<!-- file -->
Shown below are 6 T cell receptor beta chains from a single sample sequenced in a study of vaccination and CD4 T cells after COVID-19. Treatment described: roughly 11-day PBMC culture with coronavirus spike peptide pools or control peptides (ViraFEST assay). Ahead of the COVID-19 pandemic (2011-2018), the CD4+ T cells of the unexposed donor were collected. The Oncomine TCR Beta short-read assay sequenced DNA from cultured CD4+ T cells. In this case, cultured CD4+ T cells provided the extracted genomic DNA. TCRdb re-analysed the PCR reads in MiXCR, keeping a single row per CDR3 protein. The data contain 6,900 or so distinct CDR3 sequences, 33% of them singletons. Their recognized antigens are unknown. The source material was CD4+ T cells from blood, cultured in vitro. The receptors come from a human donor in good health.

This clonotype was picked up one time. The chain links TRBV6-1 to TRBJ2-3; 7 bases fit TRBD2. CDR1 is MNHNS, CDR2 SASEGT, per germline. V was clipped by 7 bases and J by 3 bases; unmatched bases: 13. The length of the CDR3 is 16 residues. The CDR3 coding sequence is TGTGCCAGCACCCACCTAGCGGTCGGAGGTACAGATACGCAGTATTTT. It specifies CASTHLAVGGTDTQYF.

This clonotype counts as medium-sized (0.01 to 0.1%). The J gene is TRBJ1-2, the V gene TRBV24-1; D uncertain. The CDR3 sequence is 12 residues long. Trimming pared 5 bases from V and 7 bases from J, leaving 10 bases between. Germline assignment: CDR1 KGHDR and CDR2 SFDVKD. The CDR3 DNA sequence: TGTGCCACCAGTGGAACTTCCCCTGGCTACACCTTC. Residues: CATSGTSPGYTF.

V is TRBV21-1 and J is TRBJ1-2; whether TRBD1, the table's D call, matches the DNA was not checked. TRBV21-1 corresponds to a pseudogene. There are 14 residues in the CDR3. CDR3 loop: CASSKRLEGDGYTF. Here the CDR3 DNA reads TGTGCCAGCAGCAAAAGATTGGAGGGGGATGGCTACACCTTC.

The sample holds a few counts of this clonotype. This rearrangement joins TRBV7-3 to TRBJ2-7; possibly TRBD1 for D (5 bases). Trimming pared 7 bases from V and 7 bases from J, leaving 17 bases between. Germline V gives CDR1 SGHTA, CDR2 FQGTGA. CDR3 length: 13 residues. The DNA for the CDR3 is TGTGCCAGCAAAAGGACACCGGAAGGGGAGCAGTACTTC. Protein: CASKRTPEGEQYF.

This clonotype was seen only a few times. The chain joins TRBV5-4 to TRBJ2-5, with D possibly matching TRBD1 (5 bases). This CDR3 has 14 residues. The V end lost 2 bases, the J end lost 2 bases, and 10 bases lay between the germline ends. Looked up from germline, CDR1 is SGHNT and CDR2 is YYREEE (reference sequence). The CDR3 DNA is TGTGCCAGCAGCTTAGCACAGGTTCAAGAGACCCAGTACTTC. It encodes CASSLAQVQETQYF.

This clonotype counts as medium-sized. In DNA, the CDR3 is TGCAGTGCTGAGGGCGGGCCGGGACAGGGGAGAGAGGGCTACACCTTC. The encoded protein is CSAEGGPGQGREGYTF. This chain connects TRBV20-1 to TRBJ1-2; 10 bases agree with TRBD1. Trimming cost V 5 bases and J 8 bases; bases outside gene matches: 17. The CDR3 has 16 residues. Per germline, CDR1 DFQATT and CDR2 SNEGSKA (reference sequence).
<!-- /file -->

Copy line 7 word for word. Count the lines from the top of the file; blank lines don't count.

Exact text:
This clonotype counts as medium-sized. In DNA, the CDR3 is TGCAGTGCTGAGGGCGGGCCGGGACAGGGGAGAGAGGGCTACACCTTC. The encoded protein is CSAEGGPGQGREGYTF. This chain connects TRBV20-1 to TRBJ1-2; 10 bases agree with TRBD1. Trimming cost V 5 bases and J 8 bases; bases outside gene matches: 17. The CDR3 has 16 residues. Per germline, CDR1 DFQATT and CDR2 SNEGSKA (reference sequence).